3 main takeaways from IMTS

3 main takeaways from IMTS

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giant yellow robot With a payload capacity of 2,000 platforms rotating in the air; a Desktop 3D Printer Build eight arms of a drone in just 16 minutes; And the otto lifter, Smartest Autonomous Forklift – These were just a few of the great innovations that grabbed attention at the longest and largest industry trade fair in the Western Hemisphere.

Having previously been canceled due to the COVID-19 pandemic, this year’s International Manufacturing Technology Show (IMTS) is back, from September 12-17, at McCormick Place in Chicago, attracting some of the biggest names in the industry.

There were more than 85,000 registered at IMTS this year, with visitors outnumbering exhibitors by 35%. At IMTS, professionals, students, and technology enthusiasts have the opportunity to explore technology created by industry leaders, attend group discussions on hot topics in manufacturing, and network with like-minded thinkers to further advance Industry 4.0.

Below, we delve into three key highlights from this year’s IMTS.

smarter sources

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Hosted by The Onshoring Project, this year’s inaugural IMTS smart resource symposium Offer actionable insights and tools to increase local sourcing profits by strategically selecting suppliers.

Paul Eriksen, Supply Chain columnist at IndustryWeek, delves into critical manufacturing path time (MCT), which can be used to identify areas for improvement in sourcing and identification of true lead time. Adding to the conversation, Kathy Ma, Vice President of Platform Development and Engagement at Thomasnet.com®, A Xometry The company explained how the AI-powered Xometry Marketplace, along with Thomasnet.com’s 500,000 suppliers, allows buyers to skip unnecessary questions like, “Do you make this part?” And go directly to the production stage.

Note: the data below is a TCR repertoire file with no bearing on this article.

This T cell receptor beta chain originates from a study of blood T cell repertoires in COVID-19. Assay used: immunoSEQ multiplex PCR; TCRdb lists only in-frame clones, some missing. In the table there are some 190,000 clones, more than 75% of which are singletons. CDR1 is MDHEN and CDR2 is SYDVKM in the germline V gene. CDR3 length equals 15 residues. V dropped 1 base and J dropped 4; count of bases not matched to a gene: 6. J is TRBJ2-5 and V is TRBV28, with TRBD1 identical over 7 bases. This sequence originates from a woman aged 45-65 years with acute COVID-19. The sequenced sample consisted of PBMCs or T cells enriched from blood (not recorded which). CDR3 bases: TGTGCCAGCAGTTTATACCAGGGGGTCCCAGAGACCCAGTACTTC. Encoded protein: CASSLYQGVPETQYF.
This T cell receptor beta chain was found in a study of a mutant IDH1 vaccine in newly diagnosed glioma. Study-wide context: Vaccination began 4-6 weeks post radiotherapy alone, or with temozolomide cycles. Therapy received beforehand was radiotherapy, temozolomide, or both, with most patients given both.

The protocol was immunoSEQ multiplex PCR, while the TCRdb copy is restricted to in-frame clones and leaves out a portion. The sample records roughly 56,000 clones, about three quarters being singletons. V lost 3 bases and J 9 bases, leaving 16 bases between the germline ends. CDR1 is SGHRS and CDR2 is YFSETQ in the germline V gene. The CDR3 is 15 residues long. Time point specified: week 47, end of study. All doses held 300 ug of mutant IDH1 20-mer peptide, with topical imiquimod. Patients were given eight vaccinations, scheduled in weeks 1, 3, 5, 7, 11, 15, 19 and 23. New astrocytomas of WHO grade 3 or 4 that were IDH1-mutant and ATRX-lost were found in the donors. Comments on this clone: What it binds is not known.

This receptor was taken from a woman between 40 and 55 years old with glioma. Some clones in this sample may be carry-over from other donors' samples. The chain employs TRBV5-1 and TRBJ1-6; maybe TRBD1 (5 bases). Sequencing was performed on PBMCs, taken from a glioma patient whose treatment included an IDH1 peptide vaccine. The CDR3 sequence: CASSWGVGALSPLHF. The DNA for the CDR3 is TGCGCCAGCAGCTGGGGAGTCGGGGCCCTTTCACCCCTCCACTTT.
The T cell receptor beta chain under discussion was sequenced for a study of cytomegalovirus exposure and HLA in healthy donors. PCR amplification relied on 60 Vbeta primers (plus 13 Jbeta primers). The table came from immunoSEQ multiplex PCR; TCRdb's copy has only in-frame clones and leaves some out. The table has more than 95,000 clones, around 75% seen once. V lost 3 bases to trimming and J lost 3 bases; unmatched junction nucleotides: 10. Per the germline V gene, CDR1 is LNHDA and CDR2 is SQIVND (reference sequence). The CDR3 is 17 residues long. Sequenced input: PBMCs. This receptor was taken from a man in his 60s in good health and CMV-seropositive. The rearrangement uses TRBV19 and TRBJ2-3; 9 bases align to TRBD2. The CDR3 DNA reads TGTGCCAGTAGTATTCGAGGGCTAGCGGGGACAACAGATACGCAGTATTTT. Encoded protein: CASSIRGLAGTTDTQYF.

“When [users] Register as one of our suppliers, we provide them with all software and all tools. Ma said as she explained Xometry’s machine learning platform.

Robots are transforming manufacturing

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With robots serving a variety of industries and jobs, IMTS has showcased the many uses of robots and robot bags in industry.

Eric Voelmer, Vice President of Marketing at Boston Dynamics, brought Spot, an agile mobile robot, to IMTS stage. With incredible mobility and accuracy, Spot automates inspection tasks prone to human error and captures critical data.

Using simplified operation and programming features, bots are making waves in the industry. Robotics company FANUC has demonstrated this in full with their CRX series of collaborative cobots. Designed for small to medium manufacturers that haven’t yet automated any processes, FANUC’s pods automate entire assembly lines and lift up to 77 pounds.

Additive manufacturing shapes industry

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Additive manufacturing was not always seen as accessible. In the past, 3D printers took up too much space, cost a lot of money, and required a lot of training to use them. But the leaders in additive manufacturing are set to change that.

On September 15, the IMTS 3D Printing Workshop demonstrated how using the low-cost 3D printing capability can make machine tools more efficient and improve workflow. An example is Nexa3D’s easy-to-use desktop XiP printer. The printing process takes less than 20 minutes, and XiP can quickly produce important parts for the engineering, dental and medical industries.

However, people who do not own a machine shop can also benefit from the flexibility of additive manufacturing. Greg Poulsen, Director of Applications Engineering at Xometry, explained how digital markets are paving the way for a new era in manufacturing. Being a two-sided market, Xometry benefits both buyers and suppliers, stays open 24/7 for instant quotes on 3D-printed parts, and is powered by AI, which means it’s always improving.

Image Credit: Brooklyn Kiosow

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